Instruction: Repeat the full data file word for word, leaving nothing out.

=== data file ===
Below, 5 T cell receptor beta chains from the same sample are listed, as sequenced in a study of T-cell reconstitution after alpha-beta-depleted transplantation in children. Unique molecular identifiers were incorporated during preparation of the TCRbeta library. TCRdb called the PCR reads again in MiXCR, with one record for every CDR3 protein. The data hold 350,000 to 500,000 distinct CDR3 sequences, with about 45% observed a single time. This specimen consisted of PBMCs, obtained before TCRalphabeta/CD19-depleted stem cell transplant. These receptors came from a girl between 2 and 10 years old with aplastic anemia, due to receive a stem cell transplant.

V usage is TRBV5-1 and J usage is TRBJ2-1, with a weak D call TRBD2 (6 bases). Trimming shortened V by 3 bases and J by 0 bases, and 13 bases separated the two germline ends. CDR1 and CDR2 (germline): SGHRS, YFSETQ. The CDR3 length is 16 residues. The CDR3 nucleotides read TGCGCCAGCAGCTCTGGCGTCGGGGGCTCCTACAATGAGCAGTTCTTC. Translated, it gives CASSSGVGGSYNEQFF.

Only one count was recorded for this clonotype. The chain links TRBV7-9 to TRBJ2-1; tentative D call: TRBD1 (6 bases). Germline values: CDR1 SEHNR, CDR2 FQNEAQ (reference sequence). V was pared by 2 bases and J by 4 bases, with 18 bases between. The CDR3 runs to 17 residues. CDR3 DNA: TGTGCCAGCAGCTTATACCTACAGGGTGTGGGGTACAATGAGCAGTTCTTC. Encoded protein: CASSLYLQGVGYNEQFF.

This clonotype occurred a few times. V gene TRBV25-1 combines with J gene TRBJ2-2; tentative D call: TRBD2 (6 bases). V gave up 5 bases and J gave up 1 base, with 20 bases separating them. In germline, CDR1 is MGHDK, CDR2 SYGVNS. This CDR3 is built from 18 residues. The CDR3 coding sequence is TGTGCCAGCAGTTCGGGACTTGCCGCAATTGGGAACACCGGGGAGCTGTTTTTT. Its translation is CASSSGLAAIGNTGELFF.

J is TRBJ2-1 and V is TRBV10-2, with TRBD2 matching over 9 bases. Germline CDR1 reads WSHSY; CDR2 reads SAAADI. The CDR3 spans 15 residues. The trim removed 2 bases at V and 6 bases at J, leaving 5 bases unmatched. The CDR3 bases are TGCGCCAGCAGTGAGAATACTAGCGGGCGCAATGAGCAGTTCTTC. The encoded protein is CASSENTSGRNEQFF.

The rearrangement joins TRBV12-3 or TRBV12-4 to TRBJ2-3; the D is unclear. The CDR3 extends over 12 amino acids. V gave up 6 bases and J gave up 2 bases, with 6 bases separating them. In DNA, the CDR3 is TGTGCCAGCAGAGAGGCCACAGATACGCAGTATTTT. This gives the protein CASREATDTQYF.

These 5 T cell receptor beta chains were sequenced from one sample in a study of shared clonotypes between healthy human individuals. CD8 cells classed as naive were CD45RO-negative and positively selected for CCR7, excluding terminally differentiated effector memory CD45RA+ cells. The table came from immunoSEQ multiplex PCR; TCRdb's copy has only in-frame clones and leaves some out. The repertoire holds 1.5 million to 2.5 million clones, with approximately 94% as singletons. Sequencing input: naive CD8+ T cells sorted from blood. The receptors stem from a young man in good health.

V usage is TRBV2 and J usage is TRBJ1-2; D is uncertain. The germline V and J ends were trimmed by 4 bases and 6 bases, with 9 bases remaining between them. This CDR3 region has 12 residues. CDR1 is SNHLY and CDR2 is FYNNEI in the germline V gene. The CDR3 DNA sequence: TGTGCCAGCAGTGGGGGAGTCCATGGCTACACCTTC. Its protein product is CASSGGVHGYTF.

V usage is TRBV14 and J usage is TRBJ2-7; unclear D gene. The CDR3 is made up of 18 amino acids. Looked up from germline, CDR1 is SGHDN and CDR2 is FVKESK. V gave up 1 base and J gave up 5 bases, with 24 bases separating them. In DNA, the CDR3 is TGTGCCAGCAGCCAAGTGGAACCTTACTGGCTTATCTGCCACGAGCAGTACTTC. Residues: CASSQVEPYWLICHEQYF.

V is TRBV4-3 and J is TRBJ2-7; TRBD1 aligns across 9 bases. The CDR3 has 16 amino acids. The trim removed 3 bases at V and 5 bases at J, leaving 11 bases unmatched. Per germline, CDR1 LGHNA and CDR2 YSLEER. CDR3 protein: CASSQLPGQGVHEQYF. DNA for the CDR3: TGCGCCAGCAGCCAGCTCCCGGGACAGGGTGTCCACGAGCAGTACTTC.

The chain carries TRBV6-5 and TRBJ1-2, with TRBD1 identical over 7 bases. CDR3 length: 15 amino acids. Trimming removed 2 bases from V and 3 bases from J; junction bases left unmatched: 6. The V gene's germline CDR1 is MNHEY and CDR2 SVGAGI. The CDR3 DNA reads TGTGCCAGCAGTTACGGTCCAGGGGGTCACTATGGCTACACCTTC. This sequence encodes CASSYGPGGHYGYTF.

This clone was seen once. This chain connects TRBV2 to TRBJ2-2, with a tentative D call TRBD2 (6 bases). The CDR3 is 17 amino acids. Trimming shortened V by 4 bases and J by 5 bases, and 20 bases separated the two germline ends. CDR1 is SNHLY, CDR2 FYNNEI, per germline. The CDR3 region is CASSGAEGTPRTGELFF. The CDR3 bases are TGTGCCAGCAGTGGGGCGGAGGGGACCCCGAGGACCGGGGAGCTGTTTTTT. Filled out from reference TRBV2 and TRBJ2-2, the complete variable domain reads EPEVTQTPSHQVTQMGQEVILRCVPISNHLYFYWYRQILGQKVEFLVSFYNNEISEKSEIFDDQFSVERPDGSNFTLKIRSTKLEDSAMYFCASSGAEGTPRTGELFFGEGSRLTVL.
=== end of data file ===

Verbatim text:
Below, 5 T cell receptor beta chains from the same sample are listed, as sequenced in a study of T-cell reconstitution after alpha-beta-depleted transplantation in children. Unique molecular identifiers were incorporated during preparation of the TCRbeta library. TCRdb called the PCR reads again in MiXCR, with one record for every CDR3 protein. The data hold 350,000 to 500,000 distinct CDR3 sequences, with about 45% observed a single time. This specimen consisted of PBMCs, obtained before TCRalphabeta/CD19-depleted stem cell transplant. These receptors came from a girl between 2 and 10 years old with aplastic anemia, due to receive a stem cell transplant.

V usage is TRBV5-1 and J usage is TRBJ2-1, with a weak D call TRBD2 (6 bases). Trimming shortened V by 3 bases and J by 0 bases, and 13 bases separated the two germline ends. CDR1 and CDR2 (germline): SGHRS, YFSETQ. The CDR3 length is 16 residues. The CDR3 nucleotides read TGCGCCAGCAGCTCTGGCGTCGGGGGCTCCTACAATGAGCAGTTCTTC. Translated, it gives CASSSGVGGSYNEQFF.

Only one count was recorded for this clonotype. The chain links TRBV7-9 to TRBJ2-1; tentative D call: TRBD1 (6 bases). Germline values: CDR1 SEHNR, CDR2 FQNEAQ (reference sequence). V was pared by 2 bases and J by 4 bases, with 18 bases between. The CDR3 runs to 17 residues. CDR3 DNA: TGTGCCAGCAGCTTATACCTACAGGGTGTGGGGTACAATGAGCAGTTCTTC. Encoded protein: CASSLYLQGVGYNEQFF.

This clonotype occurred a few times. V gene TRBV25-1 combines with J gene TRBJ2-2; tentative D call: TRBD2 (6 bases). V gave up 5 bases and J gave up 1 base, with 20 bases separating them. In germline, CDR1 is MGHDK, CDR2 SYGVNS. This CDR3 is built from 18 residues. The CDR3 coding sequence is TGTGCCAGCAGTTCGGGACTTGCCGCAATTGGGAACACCGGGGAGCTGTTTTTT. Its translation is CASSSGLAAIGNTGELFF.

J is TRBJ2-1 and V is TRBV10-2, with TRBD2 matching over 9 bases. Germline CDR1 reads WSHSY; CDR2 reads SAAADI. The CDR3 spans 15 residues. The trim removed 2 bases at V and 6 bases at J, leaving 5 bases unmatched. The CDR3 bases are TGCGCCAGCAGTGAGAATACTAGCGGGCGCAATGAGCAGTTCTTC. The encoded protein is CASSENTSGRNEQFF.

The rearrangement joins TRBV12-3 or TRBV12-4 to TRBJ2-3; the D is unclear. The CDR3 extends over 12 amino acids. V gave up 6 bases and J gave up 2 bases, with 6 bases separating them. In DNA, the CDR3 is TGTGCCAGCAGAGAGGCCACAGATACGCAGTATTTT. This gives the protein CASREATDTQYF.

These 5 T cell receptor beta chains were sequenced from one sample in a study of shared clonotypes between healthy human individuals. CD8 cells classed as naive were CD45RO-negative and positively selected for CCR7, excluding terminally differentiated effector memory CD45RA+ cells. The table came from immunoSEQ multiplex PCR; TCRdb's copy has only in-frame clones and leaves some out. The repertoire holds 1.5 million to 2.5 million clones, with approximately 94% as singletons. Sequencing input: naive CD8+ T cells sorted from blood. The receptors stem from a young man in good health.

V usage is TRBV2 and J usage is TRBJ1-2; D is uncertain. The germline V and J ends were trimmed by 4 bases and 6 bases, with 9 bases remaining between them. This CDR3 region has 12 residues. CDR1 is SNHLY and CDR2 is FYNNEI in the germline V gene. The CDR3 DNA sequence: TGTGCCAGCAGTGGGGGAGTCCATGGCTACACCTTC. Its protein product is CASSGGVHGYTF.

V usage is TRBV14 and J usage is TRBJ2-7; unclear D gene. The CDR3 is made up of 18 amino acids. Looked up from germline, CDR1 is SGHDN and CDR2 is FVKESK. V gave up 1 base and J gave up 5 bases, with 24 bases separating them. In DNA, the CDR3 is TGTGCCAGCAGCCAAGTGGAACCTTACTGGCTTATCTGCCACGAGCAGTACTTC. Residues: CASSQVEPYWLICHEQYF.

V is TRBV4-3 and J is TRBJ2-7; TRBD1 aligns across 9 bases. The CDR3 has 16 amino acids. The trim removed 3 bases at V and 5 bases at J, leaving 11 bases unmatched. Per germline, CDR1 LGHNA and CDR2 YSLEER. CDR3 protein: CASSQLPGQGVHEQYF. DNA for the CDR3: TGCGCCAGCAGCCAGCTCCCGGGACAGGGTGTCCACGAGCAGTACTTC.

The chain carries TRBV6-5 and TRBJ1-2, with TRBD1 identical over 7 bases. CDR3 length: 15 amino acids. Trimming removed 2 bases from V and 3 bases from J; junction bases left unmatched: 6. The V gene's germline CDR1 is MNHEY and CDR2 SVGAGI. The CDR3 DNA reads TGTGCCAGCAGTTACGGTCCAGGGGGTCACTATGGCTACACCTTC. This sequence encodes CASSYGPGGHYGYTF.

This clone was seen once. This chain connects TRBV2 to TRBJ2-2, with a tentative D call TRBD2 (6 bases). The CDR3 is 17 amino acids. Trimming shortened V by 4 bases and J by 5 bases, and 20 bases separated the two germline ends. CDR1 is SNHLY, CDR2 FYNNEI, per germline. The CDR3 region is CASSGAEGTPRTGELFF. The CDR3 bases are TGTGCCAGCAGTGGGGCGGAGGGGACCCCGAGGACCGGGGAGCTGTTTTTT. Filled out from reference TRBV2 and TRBJ2-2, the complete variable domain reads EPEVTQTPSHQVTQMGQEVILRCVPISNHLYFYWYRQILGQKVEFLVSFYNNEISEKSEIFDDQFSVERPDGSNFTLKIRSTKLEDSAMYFCASSGAEGTPRTGELFFGEGSRLTVL.